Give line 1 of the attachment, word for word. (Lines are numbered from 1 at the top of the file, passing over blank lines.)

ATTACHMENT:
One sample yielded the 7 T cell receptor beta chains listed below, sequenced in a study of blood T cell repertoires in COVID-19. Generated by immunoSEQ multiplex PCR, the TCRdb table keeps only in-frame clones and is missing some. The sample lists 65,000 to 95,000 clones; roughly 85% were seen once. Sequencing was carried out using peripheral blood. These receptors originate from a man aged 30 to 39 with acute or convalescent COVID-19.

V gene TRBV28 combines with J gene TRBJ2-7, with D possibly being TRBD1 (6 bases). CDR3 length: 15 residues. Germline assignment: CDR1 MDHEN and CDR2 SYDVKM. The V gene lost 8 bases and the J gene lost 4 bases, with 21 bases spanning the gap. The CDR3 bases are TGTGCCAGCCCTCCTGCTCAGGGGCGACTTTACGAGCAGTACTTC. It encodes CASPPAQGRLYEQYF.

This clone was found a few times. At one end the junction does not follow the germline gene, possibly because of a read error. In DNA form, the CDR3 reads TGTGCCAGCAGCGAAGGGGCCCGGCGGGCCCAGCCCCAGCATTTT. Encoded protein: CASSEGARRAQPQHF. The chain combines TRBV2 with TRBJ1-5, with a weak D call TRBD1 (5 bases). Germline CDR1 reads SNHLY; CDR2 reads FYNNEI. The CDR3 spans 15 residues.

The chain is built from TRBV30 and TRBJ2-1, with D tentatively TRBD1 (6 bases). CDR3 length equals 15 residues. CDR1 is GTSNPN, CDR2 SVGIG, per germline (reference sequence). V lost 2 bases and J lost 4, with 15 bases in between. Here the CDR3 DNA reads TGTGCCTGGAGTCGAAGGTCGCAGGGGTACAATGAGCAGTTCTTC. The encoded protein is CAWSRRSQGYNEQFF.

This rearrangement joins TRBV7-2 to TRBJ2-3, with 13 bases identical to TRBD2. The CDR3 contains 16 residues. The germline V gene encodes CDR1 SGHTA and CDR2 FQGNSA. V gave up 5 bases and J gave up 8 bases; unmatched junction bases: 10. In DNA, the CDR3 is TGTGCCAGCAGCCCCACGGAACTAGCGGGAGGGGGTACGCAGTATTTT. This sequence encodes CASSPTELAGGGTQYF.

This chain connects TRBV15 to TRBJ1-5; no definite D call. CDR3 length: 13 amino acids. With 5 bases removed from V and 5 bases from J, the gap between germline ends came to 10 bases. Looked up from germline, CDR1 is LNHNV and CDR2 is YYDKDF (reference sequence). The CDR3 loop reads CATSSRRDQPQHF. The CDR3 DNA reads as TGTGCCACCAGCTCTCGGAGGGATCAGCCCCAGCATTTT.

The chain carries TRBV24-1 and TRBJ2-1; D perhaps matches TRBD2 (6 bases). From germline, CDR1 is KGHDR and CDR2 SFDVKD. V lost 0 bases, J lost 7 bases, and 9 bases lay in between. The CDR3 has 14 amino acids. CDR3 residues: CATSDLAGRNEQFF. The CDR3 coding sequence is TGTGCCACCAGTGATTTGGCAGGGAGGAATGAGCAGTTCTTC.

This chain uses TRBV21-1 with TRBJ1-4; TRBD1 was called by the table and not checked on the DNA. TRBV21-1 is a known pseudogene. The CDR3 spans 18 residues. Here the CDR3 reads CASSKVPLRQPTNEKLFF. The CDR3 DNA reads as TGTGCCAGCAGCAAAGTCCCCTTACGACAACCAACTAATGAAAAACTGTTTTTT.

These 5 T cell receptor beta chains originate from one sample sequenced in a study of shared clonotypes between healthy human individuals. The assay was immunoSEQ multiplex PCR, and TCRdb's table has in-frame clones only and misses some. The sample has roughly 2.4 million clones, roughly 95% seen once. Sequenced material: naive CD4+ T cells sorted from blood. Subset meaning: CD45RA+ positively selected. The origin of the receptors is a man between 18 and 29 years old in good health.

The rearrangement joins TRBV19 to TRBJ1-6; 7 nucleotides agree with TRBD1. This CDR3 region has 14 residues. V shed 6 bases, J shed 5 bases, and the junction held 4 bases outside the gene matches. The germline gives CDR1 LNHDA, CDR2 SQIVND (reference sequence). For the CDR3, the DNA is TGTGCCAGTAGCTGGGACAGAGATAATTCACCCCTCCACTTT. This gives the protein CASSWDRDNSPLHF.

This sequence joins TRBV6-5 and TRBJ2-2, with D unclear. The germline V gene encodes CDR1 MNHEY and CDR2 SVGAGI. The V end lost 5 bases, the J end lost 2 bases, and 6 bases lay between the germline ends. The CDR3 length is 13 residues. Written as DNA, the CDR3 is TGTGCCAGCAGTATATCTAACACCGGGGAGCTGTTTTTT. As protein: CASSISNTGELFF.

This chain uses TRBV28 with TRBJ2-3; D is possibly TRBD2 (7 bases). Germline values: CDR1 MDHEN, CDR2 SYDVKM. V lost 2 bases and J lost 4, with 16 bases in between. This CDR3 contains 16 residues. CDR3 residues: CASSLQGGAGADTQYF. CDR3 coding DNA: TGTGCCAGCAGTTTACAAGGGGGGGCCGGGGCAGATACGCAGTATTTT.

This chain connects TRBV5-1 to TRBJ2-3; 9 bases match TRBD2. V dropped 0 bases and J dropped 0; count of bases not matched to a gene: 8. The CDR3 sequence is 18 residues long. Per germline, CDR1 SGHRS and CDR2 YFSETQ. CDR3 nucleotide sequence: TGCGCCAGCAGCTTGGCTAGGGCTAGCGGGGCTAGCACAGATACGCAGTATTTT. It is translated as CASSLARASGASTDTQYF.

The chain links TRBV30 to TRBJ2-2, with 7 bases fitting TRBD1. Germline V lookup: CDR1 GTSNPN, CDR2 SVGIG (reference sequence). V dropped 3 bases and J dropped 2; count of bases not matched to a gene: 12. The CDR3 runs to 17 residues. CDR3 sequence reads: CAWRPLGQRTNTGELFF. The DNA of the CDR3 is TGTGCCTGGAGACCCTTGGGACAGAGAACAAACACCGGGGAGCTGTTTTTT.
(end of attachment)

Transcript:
One sample yielded the 7 T cell receptor beta chains listed below, sequenced in a study of blood T cell repertoires in COVID-19. Generated by immunoSEQ multiplex PCR, the TCRdb table keeps only in-frame clones and is missing some. The sample lists 65,000 to 95,000 clones; roughly 85% were seen once. Sequencing was carried out using peripheral blood. These receptors originate from a man aged 30 to 39 with acute or convalescent COVID-19.